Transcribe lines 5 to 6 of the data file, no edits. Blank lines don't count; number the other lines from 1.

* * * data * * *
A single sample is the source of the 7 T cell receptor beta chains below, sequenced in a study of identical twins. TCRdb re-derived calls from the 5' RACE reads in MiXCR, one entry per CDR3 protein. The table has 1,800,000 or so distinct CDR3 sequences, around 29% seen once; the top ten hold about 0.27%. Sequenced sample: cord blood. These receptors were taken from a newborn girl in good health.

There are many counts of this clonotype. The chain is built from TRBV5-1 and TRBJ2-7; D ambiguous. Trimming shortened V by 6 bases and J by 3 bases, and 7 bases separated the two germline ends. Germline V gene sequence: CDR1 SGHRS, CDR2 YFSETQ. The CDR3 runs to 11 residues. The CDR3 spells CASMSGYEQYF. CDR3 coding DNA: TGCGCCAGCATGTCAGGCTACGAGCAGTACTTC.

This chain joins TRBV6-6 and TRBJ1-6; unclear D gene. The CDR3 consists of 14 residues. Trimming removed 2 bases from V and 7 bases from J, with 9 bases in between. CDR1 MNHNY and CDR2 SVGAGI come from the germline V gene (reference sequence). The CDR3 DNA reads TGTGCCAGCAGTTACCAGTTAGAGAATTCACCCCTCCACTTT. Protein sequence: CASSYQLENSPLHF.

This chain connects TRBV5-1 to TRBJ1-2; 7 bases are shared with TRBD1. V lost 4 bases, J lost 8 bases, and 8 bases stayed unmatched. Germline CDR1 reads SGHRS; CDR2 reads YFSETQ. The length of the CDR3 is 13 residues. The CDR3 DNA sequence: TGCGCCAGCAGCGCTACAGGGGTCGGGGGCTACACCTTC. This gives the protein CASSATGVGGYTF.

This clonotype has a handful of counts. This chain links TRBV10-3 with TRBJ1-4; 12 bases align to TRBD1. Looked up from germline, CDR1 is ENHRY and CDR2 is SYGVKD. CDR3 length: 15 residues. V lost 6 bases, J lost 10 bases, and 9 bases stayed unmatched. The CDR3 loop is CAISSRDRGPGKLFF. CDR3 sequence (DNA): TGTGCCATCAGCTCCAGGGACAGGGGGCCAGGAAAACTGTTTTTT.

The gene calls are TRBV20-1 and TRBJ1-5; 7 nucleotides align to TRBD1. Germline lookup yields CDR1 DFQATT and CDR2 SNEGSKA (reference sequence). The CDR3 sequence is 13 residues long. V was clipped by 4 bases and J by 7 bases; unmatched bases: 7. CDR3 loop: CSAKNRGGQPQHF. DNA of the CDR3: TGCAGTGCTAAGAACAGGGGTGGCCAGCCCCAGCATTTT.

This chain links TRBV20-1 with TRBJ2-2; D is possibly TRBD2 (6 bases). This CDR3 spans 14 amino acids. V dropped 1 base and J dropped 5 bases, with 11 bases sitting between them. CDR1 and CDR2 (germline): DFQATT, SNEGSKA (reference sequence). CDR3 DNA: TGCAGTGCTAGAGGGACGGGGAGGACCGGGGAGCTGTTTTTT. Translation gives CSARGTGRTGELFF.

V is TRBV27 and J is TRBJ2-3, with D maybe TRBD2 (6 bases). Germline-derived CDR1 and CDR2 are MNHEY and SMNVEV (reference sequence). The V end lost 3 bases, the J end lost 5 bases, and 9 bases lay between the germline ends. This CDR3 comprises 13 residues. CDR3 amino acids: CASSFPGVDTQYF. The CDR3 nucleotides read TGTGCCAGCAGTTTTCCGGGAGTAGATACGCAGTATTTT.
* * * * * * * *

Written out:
This clonotype has a handful of counts. This chain links TRBV10-3 with TRBJ1-4; 12 bases align to TRBD1. Looked up from germline, CDR1 is ENHRY and CDR2 is SYGVKD. CDR3 length: 15 residues. V lost 6 bases, J lost 10 bases, and 9 bases stayed unmatched. The CDR3 loop is CAISSRDRGPGKLFF. CDR3 sequence (DNA): TGTGCCATCAGCTCCAGGGACAGGGGGCCAGGAAAACTGTTTTTT.

The gene calls are TRBV20-1 and TRBJ1-5; 7 nucleotides align to TRBD1. Germline lookup yields CDR1 DFQATT and CDR2 SNEGSKA (reference sequence). The CDR3 sequence is 13 residues long. V was clipped by 4 bases and J by 7 bases; unmatched bases: 7. CDR3 loop: CSAKNRGGQPQHF. DNA of the CDR3: TGCAGTGCTAAGAACAGGGGTGGCCAGCCCCAGCATTTT.